View details for DOI 10.1007/s11239-018-1619-0

    View details for PubMedID 29411299

  • Pregnancy in patients with thrombocytopenia and absent radii (TAR) syndrome. Annals of hematology Diep, R. T., Arcasoy, M. O. 2017; 96 (9): 1589-1590

    View details for DOI 10.1007/s00277-017-3053-3

    View details for PubMedID 28730453

  • Awareness of Chronic Kidney Disease and Depressive Symptoms: National Health and Nutrition Examination Surveys 2005-2010. American journal of nephrology Shirazian, S., Diep, R., Jacobson, A. M., Grant, C. D., Mattana, J., Calixte, R. 2016; 44 (1): 1-10


    Depressive symptoms are common in patients with chronic kidney disease (CKD) and may stem from distress associated with CKD awareness. So far, no studies have examined this association. The objective of this study was to evaluate the association between awareness of CKD and depressive symptoms.We included adults with stages 1-4 CKD (estimated glomerular filtration rate 15-60 ml/min/1.73 m2 or urine albumin-to-creatinine ratio ≥30 mg/g) using the National Health and Nutrition Examination Surveys from 2005 to 2010. Depressive symptoms were categorized as minimal (9-item Patient Health Questionnaire (PHQ-9) score 0-4), subthreshold (PHQ-9 score 5-14) and severe (PHQ-9 score ≥15). Participants were classified as aware of CKD if they answered yes to the question: 'Have you ever been told you have weak or failing kidneys?' Multivariable logistic regression was used to identify variables independently associated with at least subthreshold depressive symptoms (PHQ-9 ≥5).In 2,500 participants with CKD, the weighted prevalence was 21.4% for subthreshold and 3.1% for severe depressive symptoms. The weighted prevalence of CKD awareness was 6.4%. Independent predictors of depressive symptoms included younger age, female gender, never been married, less than high-school education, annual family income <$20,000, obesity, smoking, cardiovascular comorbidity and mental health visit in the past year. CKD awareness was independently associated with a 1.66 greater odds of depressive symptoms (95% CI 1.01-2.74, p < 0.05).Awareness of CKD is significantly associated with depressive symptoms independent of known confounding factors. Future studies should examine mediators of this association, especially in light of national efforts to promote CKD awareness.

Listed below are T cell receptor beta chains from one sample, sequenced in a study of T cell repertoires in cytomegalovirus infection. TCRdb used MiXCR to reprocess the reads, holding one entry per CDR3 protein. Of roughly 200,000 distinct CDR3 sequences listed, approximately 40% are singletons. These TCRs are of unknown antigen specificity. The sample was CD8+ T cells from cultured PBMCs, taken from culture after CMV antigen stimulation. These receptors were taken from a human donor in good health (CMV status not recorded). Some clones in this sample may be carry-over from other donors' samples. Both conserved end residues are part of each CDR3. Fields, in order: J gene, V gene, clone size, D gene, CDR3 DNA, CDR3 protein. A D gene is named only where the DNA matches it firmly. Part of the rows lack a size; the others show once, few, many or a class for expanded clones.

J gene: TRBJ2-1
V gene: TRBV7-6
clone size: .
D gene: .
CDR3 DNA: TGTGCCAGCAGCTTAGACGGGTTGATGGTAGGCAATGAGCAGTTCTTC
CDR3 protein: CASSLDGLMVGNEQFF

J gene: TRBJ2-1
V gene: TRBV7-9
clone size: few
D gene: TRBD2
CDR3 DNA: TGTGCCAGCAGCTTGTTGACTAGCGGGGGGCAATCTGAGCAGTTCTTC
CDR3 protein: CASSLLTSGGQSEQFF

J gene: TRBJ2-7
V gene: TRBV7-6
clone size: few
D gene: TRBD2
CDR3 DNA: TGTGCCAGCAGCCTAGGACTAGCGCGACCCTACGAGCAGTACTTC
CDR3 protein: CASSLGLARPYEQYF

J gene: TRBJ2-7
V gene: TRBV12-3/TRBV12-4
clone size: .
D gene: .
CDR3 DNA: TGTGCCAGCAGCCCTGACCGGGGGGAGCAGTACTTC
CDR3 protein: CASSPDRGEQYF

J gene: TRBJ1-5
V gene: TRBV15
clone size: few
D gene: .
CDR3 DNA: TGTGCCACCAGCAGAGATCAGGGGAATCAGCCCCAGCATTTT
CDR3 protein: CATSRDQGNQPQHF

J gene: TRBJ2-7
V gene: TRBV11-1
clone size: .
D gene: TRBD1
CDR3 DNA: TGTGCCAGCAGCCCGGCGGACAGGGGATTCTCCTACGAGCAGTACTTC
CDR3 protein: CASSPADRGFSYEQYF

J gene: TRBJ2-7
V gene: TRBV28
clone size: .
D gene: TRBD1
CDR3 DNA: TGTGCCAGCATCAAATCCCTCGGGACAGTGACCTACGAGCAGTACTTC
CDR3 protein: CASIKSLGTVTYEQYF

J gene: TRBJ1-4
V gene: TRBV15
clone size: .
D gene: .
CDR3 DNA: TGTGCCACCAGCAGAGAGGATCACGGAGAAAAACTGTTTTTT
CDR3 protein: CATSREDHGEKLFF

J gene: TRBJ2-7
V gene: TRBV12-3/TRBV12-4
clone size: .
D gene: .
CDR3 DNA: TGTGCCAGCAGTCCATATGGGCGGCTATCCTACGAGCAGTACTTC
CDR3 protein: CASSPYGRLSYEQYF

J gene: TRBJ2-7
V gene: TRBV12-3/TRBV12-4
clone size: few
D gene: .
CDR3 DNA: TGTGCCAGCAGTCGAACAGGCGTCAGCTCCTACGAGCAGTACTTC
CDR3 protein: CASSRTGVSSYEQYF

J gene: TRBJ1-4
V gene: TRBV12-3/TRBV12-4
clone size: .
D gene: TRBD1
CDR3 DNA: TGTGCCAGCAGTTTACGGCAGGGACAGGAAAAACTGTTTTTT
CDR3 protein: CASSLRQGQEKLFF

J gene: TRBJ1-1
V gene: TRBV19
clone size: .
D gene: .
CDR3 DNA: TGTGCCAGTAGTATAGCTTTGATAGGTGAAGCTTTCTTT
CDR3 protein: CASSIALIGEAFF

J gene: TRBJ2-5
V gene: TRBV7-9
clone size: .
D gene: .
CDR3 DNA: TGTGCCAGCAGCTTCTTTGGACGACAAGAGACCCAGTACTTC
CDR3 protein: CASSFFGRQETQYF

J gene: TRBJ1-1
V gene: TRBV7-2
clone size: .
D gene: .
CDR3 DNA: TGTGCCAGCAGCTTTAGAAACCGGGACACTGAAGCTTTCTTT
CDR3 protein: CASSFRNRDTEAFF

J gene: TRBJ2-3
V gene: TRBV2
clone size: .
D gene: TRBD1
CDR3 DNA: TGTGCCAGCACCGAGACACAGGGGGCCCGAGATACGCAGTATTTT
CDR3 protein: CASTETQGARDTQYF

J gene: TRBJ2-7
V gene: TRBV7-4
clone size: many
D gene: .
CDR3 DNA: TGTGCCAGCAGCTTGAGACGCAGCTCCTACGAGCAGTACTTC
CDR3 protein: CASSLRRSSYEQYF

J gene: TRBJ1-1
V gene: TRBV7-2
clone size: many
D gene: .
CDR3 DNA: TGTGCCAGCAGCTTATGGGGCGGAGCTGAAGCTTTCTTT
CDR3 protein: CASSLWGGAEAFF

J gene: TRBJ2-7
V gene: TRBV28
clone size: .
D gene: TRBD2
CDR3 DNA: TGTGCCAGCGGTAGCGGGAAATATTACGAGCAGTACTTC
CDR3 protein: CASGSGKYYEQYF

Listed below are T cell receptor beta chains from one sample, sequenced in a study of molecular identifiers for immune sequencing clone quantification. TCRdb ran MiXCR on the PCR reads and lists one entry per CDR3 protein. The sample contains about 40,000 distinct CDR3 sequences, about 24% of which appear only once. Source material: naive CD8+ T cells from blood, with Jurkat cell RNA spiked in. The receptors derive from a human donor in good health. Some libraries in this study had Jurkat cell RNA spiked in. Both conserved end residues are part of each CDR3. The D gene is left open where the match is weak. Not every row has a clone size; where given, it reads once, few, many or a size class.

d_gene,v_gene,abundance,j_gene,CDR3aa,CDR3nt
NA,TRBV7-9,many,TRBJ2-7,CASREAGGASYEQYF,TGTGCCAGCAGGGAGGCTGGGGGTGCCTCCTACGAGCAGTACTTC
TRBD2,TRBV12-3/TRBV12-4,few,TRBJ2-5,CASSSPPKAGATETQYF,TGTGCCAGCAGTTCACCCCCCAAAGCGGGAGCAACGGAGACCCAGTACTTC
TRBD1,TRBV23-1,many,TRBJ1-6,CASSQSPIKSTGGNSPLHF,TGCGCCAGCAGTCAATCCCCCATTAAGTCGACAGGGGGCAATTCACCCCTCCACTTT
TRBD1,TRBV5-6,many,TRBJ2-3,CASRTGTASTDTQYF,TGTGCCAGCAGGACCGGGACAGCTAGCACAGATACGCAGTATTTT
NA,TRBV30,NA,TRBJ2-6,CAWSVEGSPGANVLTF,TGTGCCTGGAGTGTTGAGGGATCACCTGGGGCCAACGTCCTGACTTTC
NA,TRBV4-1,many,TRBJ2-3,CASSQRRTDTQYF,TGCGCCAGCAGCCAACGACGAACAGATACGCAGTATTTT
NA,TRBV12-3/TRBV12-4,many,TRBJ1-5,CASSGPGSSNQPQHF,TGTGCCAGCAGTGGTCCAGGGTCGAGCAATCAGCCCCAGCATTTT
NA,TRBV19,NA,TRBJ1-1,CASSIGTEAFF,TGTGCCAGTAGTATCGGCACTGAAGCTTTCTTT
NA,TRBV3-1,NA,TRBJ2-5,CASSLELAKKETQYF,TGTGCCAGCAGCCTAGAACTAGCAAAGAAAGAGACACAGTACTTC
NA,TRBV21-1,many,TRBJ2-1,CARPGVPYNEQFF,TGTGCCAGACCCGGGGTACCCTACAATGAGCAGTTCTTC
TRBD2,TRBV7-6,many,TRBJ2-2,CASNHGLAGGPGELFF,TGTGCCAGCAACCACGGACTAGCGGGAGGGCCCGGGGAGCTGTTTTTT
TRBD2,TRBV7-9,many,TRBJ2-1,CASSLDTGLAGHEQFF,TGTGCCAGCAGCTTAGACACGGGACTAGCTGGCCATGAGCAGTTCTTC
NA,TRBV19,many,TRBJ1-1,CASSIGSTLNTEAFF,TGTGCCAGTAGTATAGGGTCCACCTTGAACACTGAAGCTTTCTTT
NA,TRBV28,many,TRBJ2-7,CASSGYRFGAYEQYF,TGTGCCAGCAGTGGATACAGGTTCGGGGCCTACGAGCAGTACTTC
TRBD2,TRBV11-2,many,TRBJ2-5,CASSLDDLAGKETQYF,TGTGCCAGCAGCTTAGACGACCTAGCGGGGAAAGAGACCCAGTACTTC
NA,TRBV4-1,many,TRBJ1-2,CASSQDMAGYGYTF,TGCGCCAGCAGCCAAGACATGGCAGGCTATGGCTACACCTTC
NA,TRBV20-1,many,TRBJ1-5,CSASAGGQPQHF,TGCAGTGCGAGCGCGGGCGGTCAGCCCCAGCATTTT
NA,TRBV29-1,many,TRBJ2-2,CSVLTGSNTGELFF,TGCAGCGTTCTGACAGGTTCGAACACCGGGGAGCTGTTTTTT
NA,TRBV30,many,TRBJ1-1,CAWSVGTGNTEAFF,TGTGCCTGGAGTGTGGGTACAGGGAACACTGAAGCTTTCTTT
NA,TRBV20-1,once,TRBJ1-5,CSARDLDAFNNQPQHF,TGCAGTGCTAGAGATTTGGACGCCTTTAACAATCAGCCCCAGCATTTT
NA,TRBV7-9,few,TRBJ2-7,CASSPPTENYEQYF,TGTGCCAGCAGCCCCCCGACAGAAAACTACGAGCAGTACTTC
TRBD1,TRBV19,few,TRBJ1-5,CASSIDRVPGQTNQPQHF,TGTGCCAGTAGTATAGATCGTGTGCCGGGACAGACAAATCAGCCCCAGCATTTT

View details for DOI 10.1159/000446929

    View details for PubMedID 27322107

  • Cough and wheeze events are temporally associated with increased pain in individuals with sickle cell disease without asthma. British journal of haematology Diep, R. T., Busani, S., Simon, J., Punzalan, A., Skloot, G. S., Glassberg, J. A. 2015; 170 (5): 732-4

    View details for DOI 10.1111/bjh.13325

    View details for PubMedID 25753135

    View details for PubMedCentralID PMC4534319